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Exp Cell Res. 1993 Jul;207(1):33-40.

Eumelanin biosynthesis is regulated by coordinate expression of tyrosinase and tyrosinase-related protein-1 genes.

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Department of Biochemistry, Yamagata University School of Medicine, Japan.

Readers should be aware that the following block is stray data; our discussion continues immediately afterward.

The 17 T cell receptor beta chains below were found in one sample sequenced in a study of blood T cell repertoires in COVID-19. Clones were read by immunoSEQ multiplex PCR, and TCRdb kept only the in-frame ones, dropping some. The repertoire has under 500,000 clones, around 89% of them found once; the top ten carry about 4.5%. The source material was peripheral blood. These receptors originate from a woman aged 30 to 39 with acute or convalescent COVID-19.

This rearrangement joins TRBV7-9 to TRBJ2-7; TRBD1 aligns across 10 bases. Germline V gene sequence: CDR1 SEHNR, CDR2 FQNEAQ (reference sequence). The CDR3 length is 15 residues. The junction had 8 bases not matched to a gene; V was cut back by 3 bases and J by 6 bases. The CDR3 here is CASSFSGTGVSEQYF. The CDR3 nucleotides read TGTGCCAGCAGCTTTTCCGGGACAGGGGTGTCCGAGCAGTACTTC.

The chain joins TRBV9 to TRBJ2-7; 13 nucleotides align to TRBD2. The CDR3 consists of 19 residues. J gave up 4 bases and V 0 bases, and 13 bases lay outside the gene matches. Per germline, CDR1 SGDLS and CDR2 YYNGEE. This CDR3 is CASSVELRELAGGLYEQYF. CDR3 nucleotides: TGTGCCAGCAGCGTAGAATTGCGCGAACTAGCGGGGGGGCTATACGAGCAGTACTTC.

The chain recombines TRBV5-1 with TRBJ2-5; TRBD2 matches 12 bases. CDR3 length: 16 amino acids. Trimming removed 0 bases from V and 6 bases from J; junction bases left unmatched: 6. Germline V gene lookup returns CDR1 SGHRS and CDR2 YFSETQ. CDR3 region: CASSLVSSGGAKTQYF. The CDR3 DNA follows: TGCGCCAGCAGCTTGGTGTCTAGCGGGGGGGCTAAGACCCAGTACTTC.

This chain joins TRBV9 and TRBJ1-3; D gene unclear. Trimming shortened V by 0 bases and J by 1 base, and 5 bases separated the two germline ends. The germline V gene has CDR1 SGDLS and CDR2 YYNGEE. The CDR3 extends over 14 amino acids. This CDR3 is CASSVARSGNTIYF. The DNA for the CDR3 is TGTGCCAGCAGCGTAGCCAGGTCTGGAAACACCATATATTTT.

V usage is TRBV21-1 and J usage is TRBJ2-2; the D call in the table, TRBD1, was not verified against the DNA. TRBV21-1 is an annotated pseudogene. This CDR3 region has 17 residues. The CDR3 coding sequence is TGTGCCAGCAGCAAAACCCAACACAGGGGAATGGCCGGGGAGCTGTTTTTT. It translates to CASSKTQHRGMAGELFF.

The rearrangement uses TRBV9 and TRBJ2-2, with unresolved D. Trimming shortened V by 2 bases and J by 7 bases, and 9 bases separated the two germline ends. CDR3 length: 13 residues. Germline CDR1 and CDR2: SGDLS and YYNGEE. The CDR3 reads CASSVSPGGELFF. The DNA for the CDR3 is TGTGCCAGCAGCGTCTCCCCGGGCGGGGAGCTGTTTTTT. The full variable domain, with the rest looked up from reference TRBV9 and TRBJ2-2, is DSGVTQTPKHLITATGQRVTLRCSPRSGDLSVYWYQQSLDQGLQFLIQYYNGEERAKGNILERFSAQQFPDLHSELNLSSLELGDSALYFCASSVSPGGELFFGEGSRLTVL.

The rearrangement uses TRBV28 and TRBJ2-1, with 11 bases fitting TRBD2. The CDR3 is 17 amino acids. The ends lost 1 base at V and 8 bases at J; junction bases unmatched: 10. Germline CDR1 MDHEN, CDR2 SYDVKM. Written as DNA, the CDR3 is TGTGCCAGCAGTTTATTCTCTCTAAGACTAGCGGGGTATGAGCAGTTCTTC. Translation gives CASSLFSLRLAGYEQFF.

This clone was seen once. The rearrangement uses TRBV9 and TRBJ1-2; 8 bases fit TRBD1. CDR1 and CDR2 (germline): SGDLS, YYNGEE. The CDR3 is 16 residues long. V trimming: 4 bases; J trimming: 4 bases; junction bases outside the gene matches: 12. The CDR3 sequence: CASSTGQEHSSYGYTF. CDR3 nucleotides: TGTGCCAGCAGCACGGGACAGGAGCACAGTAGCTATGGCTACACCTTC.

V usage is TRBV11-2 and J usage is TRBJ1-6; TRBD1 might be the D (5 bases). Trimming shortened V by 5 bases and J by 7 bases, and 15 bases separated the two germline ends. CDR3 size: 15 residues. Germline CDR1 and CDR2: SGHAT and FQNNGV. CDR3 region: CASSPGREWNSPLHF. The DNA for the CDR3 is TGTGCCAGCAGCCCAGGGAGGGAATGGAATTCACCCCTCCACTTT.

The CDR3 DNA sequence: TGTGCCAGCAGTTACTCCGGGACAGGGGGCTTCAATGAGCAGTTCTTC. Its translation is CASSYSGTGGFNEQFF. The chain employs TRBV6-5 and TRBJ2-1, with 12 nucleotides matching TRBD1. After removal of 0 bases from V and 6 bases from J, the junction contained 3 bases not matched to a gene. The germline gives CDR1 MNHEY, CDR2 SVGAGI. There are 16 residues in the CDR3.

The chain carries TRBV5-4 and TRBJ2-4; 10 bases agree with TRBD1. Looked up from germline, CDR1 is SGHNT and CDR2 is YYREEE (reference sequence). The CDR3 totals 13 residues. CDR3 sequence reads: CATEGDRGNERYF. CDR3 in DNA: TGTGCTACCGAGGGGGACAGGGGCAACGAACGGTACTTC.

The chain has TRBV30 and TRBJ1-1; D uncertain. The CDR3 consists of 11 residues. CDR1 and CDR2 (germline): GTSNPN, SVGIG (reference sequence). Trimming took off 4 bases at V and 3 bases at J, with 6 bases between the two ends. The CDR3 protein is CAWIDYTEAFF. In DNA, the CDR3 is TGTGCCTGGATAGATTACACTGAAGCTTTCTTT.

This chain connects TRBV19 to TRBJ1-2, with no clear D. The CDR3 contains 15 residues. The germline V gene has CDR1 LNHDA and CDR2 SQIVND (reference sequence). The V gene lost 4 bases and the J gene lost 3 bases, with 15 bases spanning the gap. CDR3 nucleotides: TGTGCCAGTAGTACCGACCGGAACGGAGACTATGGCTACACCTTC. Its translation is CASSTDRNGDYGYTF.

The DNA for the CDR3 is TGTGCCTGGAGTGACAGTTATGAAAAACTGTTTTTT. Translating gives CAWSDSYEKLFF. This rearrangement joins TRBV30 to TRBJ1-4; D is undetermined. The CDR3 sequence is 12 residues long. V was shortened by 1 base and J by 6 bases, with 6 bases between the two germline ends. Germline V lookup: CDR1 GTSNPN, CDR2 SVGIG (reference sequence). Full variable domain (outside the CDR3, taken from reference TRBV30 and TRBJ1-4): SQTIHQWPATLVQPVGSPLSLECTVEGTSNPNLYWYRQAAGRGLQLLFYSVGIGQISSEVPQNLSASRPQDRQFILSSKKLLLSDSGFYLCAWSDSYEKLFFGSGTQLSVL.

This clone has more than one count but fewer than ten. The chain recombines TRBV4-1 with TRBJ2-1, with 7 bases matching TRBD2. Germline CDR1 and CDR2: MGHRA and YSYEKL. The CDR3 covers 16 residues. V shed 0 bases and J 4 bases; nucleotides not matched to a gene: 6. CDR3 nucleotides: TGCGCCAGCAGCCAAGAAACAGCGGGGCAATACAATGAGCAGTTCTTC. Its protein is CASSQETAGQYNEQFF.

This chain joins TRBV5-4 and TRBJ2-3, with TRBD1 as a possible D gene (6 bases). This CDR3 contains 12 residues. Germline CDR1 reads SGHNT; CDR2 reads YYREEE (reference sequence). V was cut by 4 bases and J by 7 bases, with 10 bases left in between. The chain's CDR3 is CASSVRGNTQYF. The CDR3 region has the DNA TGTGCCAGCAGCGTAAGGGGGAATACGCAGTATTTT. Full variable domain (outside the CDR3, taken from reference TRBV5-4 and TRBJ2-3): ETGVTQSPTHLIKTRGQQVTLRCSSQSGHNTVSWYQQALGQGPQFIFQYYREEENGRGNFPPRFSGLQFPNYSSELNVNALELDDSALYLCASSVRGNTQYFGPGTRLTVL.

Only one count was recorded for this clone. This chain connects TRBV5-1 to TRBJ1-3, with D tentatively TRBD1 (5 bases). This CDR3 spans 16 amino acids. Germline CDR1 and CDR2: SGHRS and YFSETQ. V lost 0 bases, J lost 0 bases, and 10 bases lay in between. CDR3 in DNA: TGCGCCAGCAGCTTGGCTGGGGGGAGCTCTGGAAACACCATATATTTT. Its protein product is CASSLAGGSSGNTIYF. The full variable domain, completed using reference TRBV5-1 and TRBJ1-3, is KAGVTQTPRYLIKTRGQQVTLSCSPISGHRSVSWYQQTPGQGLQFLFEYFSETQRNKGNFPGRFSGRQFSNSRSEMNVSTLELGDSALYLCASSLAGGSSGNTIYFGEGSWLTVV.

Melanin is specifically produced in melanocytes. The pathway for melanin biosynthesis is regulated by a number of melanocyte-specific proteins, including tyrosinase and tyrosinase-related protein-1 (TRP-1, b locus protein). To understand the regulation of melanogenesis, we examined tyrosinase activities, mRNA levels of tyrosinase and TRP-1, and eumelanin and pheomelanin contents in mouse B16-F1 melanoma cells after they had been treated with some melanotropic reagents. Cholera toxin, alpha-melanocyte-stimulating hormone, and dibutyryl cyclic AMP increased tyrosinase activity and stimulated eumelanin biosynthesis. These reagents elevated intracellular cAMP levels. In contrast, 12-O-tetradecanoylphorbol 13-acetate reduced tyrosinase activity and eumelanin synthesis. In all cases, the mRNA levels of tyrosinase and TRP-1 changed in parallel with tyrosinase activity and eumelanin content. TRP-1 was induced simultaneously with tyrosinase, although its inducibility was lower than that of tyrosinase. These results suggest that the expressions of tyrosinase and TRP-1 genes are coordinately regulated by melanotropic reagents through cAMP-dependent protein kinase and protein kinase C in mouse B16-F1 cells, and that their coordinate expression causes eumelanin biosynthesis.

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